This is the third and final part of an exciting three-part Model Monday post series highlighting RSCAD’s phase domain synchronous machine model and how it can be used for the closed-loop testing of a generator protection relay. Click here to read part one, and here to read part two!
In the past two Model Monday posts, we discussed the phase domain synchronous machine (PDSM) model available in the RSCAD library, and provided an overview of the procedure for setting up a simulation case, assigning signals to the GTAO component, and scaling those signals for input to a generator protection relay under test. This third and final post in the series will describe the process for testing the relay for various faults, and will show results for those tests.
Communication between the user’s workstation computer and the SEL 300G Multifunction Generator Relay is established using the AcSELerator Quickset Software, available from the relay manufacturer. A physical connection must be established between the relay’s serial port and the computer’s serial port (or between Ethernet ports). In the Quickset software, the existing settings of the relay should be read and saved as a backup. Details for setting this particular relay are not included in this blog post, but RSCAD users can find them in the PDF document available in the Tutorial > SAMPLES > Generator Protection and Excitation folder in the File Manager library.
In this example case, we will turn off all possible elements at the outset of testing and activate elements one by one. As each element is activated, a relevant fault is applied, and trip signal and corresponding bits to that elements are observed in order to test the functionality of the relay for that element. Many of the synchronous generator protection elements have overlapping functions, so it may be necessary for the user to set time-delays of certain elements to be unusually small (relative to time-delay settings used in the practical operation of synchronous generators) in order to successfully observe the trip signal for that element.
The results can be viewed using plots gathered from the RSCAD RunTime interface, by observing the physical relay’s front panel, and by viewing data recorded by the relay and reported from within the relay’s Human Machine Interface (HMI), which shows measured instantaneous values and phasor diagrams, the status of relay bits, and a virtual version of the front panel.
Results for testing a stator-ground fault
Many tests can be performed with varying grounding impedances and the fault at varying positions on the winding. Here, we show the results for a ground fault applied in the middle of the phase A winding with the neutral grounded through a low impedance (0.5 Ohm).
With low impedance grounding, the phase differential element (87) is capable of detecting stator-ground faults. The following plot from the RSCAD RunTime interface shows the terminal voltages, machine currents, and neutral voltage and current. In addition to the large flow of current in the stator winding A2, which causes the phase differential element to trip, the neutral also experiences large overvoltage and overcurrent in this case. This causes other protection elements such as neutral overvoltage (64G1) and neutral overcurrent (50N) to be activated as well. This is shown in the photograph of the SEL 300G relay front panel below, after the simulated fault was applied. It is also reflected in the AcSELerator software’s recorded events from the SEL 300G relay, shown below.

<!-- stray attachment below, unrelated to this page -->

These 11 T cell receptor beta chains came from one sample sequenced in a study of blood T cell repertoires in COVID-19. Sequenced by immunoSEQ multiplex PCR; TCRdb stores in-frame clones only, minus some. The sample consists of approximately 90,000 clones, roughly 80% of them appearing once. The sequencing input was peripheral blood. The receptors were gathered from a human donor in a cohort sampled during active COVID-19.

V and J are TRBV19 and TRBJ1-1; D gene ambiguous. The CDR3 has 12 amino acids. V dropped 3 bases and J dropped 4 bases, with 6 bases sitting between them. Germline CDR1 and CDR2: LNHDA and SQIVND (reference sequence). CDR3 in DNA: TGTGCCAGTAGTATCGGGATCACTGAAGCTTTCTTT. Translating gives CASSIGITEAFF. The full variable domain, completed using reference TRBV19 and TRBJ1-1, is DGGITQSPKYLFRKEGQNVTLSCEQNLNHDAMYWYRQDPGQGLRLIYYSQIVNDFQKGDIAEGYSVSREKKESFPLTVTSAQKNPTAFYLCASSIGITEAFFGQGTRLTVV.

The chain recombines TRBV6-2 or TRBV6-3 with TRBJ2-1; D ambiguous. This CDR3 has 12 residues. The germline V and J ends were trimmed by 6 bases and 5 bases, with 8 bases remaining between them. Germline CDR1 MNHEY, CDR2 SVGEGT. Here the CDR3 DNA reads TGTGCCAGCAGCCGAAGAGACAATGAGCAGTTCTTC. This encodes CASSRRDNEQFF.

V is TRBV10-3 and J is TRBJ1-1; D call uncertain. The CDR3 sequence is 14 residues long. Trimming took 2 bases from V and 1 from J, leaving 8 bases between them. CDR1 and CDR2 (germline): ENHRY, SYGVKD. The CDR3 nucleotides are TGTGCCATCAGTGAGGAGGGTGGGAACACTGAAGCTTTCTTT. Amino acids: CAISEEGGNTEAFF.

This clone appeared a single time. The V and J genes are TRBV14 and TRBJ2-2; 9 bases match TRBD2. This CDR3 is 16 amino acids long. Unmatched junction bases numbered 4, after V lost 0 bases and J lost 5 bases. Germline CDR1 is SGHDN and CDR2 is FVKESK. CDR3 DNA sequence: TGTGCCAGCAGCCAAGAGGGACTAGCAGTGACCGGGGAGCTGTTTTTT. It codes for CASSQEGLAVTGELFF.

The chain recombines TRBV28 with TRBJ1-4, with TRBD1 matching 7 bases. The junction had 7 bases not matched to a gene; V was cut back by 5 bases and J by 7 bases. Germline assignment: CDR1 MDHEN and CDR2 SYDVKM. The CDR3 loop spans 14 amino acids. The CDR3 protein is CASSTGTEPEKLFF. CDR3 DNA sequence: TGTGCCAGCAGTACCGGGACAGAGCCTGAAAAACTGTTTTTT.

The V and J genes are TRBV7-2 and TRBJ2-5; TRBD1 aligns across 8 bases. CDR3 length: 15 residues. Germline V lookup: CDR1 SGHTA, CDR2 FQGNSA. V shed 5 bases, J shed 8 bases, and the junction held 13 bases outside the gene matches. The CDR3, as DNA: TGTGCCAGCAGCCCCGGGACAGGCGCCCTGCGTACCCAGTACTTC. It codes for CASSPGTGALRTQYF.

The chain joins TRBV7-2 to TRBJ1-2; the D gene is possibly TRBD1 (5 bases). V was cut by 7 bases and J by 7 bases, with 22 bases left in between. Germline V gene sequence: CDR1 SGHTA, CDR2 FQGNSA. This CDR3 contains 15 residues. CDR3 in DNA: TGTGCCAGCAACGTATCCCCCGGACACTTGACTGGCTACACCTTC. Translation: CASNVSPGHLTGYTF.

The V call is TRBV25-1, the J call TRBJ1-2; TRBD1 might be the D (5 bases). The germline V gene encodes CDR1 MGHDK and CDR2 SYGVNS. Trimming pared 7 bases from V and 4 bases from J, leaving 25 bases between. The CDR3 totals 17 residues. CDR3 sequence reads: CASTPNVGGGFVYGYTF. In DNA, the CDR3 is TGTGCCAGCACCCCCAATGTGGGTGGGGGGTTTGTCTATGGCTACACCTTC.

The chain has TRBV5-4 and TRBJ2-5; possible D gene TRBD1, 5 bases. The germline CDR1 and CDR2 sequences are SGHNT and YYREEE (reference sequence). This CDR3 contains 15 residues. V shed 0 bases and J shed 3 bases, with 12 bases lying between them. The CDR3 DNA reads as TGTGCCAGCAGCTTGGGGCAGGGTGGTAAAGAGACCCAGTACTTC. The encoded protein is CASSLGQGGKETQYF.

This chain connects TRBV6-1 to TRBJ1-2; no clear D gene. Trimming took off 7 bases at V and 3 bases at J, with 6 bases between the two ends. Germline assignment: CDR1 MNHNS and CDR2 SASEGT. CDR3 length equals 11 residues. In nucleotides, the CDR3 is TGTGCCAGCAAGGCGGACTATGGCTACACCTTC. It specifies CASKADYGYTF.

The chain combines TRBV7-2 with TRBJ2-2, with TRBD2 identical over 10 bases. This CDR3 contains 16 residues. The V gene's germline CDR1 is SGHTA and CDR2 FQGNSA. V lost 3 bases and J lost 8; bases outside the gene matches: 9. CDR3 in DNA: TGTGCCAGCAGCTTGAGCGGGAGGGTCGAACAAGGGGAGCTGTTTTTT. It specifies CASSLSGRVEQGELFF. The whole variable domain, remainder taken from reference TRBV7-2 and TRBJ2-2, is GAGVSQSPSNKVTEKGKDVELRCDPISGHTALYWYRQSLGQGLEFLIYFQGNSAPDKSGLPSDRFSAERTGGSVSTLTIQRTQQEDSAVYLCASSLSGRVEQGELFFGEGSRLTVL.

Results for testing a loss-of-field excitation fault
Generators are normally operated so they are slightly overexcited – thus, normal stable operation exists in the first quadrant. However, when field excitation is lost, the generator must absorb reactive power and consequently operation exists in the fourth quadrant. This area of operation is unstable and should be avoided. If there is no excitation and the system can sustain the voltage and provide necessary reactive power, the machine will act as an induction generator – otherwise, loss of synchronism will occur. Overheating and potential machine damage can also occur with sufficiently low excitation.
This fault is simulated by switching the Excitation Source switch (mentioned in our first post) to manual – letting the machine receive its excitation voltage from an RSCAD RunTime slider rather than an exciter model. The relay element detects the fault using MHO characteristics and sends the trip signal to the load breaker. The figure below shows the MHO characterists of the relay. Overlaid on this is the trajectory of the imaginary part of the impedance versus the real part, seen from the machine terminals. It can be seen from the front-panel display as shown by the HMI of the SEL 300G relay that element 40 has been activated.
Results for testing a turn-to-turn fault
Although the machine model has only one point of fault on phase A, a turn-to-turn fault can be modeled by connecting the node AJ to the stator terminal of phase A, as shown in the RSCAD Draft module screenshot below. Element 46 of the relay uses the negative sequence to detect turn-to-turn faults. The front-panel display as shown by the HMI of the SEL 300G relay, showing activation of element 46, is shown below.
If you enjoyed this Model Monday, check out the Protection System Testing section of our available Technical Publications page. The list includes many interesting and comprehensive examples of generator and other protection system testing by RTDS Simulator users. If you would like further information on any of these papers, or have a question about this Model Monday post series on generator modelling and protection testing, please contact us at firstname.lastname@example.org.